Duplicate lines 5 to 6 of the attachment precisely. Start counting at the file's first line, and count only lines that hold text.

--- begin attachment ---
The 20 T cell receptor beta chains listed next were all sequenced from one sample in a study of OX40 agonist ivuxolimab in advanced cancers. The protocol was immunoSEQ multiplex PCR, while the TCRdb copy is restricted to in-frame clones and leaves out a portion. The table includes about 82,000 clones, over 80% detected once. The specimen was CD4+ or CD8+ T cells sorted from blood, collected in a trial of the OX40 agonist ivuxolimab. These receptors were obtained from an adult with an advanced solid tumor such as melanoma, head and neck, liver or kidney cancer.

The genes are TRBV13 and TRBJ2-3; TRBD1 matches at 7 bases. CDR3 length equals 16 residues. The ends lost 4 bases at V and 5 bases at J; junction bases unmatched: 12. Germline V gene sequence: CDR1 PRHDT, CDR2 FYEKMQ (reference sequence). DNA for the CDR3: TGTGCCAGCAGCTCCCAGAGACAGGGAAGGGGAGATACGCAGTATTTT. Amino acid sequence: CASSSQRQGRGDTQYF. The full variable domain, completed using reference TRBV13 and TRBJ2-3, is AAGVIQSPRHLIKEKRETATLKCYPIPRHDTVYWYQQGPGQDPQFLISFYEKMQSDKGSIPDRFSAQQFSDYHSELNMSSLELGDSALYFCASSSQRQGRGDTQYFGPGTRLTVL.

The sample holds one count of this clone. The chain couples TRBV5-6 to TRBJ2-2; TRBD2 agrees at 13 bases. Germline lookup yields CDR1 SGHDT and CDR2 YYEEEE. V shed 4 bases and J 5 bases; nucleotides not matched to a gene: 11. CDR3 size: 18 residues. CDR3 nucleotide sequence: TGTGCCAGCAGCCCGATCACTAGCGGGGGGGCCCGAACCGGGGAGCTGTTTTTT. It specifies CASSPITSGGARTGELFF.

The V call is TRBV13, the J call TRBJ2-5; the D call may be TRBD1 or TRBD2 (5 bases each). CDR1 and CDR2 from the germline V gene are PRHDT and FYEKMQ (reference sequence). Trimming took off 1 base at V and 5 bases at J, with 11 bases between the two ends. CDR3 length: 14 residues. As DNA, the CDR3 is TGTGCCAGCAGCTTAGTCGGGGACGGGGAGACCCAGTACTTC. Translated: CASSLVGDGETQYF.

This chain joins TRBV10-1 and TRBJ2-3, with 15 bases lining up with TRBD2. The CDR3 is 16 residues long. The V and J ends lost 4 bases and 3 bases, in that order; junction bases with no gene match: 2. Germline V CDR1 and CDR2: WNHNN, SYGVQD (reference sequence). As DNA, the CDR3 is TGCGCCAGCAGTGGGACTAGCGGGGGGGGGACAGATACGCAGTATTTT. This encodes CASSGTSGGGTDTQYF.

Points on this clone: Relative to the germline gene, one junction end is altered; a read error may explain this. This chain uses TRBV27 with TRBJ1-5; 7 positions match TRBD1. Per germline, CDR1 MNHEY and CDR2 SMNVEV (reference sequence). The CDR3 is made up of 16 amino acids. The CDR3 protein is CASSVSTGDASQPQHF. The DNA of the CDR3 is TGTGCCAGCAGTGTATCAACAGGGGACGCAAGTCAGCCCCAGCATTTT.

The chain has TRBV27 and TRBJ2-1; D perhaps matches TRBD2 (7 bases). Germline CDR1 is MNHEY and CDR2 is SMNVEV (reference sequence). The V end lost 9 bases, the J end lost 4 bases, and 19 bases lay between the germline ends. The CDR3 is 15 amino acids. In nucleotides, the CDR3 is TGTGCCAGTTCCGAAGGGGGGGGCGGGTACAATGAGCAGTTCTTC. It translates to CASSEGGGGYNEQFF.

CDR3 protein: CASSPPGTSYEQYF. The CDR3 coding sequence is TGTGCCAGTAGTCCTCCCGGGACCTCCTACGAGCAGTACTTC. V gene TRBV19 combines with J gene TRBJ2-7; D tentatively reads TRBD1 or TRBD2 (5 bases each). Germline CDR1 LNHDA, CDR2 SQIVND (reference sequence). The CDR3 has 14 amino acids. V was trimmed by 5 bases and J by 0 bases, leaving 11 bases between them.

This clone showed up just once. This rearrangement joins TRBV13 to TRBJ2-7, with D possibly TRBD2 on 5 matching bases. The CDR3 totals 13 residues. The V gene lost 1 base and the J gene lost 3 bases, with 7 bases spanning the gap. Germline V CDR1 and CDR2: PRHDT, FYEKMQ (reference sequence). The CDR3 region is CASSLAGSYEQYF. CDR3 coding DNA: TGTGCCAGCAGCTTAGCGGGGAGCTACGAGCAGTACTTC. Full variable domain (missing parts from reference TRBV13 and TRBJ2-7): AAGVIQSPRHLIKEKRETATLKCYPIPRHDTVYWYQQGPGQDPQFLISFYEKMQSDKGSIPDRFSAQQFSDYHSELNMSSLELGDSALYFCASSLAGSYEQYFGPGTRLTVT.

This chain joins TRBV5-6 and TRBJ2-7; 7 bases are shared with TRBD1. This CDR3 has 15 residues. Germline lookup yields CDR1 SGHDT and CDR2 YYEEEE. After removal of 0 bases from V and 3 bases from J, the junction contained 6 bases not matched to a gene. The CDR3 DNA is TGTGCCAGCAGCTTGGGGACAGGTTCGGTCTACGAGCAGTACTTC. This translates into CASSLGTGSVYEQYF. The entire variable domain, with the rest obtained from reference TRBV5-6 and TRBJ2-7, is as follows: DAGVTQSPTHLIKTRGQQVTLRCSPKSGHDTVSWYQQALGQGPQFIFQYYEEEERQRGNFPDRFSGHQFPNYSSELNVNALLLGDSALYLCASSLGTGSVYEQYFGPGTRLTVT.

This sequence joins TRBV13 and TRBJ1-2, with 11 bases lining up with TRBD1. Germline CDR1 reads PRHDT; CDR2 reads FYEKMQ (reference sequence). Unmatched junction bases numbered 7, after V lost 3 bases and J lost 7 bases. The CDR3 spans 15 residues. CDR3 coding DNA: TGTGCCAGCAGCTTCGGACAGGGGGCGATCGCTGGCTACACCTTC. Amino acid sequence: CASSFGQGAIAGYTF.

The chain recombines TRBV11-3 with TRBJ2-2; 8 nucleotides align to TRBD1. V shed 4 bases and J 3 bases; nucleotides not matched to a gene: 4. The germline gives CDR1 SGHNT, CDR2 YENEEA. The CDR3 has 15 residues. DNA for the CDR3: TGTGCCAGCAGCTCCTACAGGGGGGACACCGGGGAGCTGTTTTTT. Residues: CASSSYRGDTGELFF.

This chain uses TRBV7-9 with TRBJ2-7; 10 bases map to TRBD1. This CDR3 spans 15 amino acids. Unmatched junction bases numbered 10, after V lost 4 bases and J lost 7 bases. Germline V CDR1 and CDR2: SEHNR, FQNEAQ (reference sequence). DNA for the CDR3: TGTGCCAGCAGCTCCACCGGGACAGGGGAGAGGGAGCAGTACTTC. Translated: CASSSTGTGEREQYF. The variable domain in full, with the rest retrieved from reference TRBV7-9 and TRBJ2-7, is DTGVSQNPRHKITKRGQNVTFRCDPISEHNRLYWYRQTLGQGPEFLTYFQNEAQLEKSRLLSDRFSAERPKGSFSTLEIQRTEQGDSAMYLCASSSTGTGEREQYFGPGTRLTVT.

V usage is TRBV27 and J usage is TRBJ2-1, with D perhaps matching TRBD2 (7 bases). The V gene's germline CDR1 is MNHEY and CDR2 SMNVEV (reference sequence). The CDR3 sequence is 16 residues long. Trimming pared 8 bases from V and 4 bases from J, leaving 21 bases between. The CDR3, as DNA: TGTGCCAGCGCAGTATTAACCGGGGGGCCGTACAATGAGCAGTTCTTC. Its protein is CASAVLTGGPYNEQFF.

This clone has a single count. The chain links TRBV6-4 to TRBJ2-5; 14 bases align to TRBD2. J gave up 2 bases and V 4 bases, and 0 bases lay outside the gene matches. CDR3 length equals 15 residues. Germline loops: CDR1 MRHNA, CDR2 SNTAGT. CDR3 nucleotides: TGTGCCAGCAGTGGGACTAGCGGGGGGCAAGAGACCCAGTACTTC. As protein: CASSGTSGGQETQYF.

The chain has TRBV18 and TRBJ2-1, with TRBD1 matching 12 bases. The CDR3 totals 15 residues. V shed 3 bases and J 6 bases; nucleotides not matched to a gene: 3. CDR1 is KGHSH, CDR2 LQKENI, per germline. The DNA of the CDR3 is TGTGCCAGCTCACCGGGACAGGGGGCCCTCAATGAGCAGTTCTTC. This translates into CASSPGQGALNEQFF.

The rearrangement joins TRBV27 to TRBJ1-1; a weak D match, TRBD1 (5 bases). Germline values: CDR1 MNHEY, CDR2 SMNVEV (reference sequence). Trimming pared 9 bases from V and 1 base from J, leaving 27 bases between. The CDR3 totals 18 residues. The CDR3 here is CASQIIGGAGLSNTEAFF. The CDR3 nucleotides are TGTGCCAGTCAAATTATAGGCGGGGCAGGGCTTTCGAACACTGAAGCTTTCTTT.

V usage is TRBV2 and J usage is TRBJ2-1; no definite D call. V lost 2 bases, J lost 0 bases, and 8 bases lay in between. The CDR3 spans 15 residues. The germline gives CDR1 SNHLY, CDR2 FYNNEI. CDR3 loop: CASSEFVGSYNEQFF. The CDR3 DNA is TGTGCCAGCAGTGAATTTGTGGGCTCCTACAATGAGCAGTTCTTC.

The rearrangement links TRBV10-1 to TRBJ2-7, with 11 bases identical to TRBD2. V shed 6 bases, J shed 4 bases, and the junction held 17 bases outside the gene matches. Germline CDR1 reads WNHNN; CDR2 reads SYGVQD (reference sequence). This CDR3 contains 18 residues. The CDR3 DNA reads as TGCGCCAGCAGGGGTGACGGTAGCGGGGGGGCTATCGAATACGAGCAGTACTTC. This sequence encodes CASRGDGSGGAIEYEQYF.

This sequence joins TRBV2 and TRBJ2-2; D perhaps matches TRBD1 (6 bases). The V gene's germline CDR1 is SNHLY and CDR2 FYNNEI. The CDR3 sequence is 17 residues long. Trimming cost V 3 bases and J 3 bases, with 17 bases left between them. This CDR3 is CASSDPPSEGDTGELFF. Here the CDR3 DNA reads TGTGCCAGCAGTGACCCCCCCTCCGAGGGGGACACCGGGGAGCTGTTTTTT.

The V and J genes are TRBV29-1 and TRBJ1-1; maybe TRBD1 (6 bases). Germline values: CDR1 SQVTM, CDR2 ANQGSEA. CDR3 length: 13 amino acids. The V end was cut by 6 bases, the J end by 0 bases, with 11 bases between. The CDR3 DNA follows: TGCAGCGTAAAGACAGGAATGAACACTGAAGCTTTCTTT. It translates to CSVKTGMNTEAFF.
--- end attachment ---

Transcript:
This chain joins TRBV10-1 and TRBJ2-3, with 15 bases lining up with TRBD2. The CDR3 is 16 residues long. The V and J ends lost 4 bases and 3 bases, in that order; junction bases with no gene match: 2. Germline V CDR1 and CDR2: WNHNN, SYGVQD (reference sequence). As DNA, the CDR3 is TGCGCCAGCAGTGGGACTAGCGGGGGGGGGACAGATACGCAGTATTTT. This encodes CASSGTSGGGTDTQYF.

Points on this clone: Relative to the germline gene, one junction end is altered; a read error may explain this. This chain uses TRBV27 with TRBJ1-5; 7 positions match TRBD1. Per germline, CDR1 MNHEY and CDR2 SMNVEV (reference sequence). The CDR3 is made up of 16 amino acids. The CDR3 protein is CASSVSTGDASQPQHF. The DNA of the CDR3 is TGTGCCAGCAGTGTATCAACAGGGGACGCAAGTCAGCCCCAGCATTTT.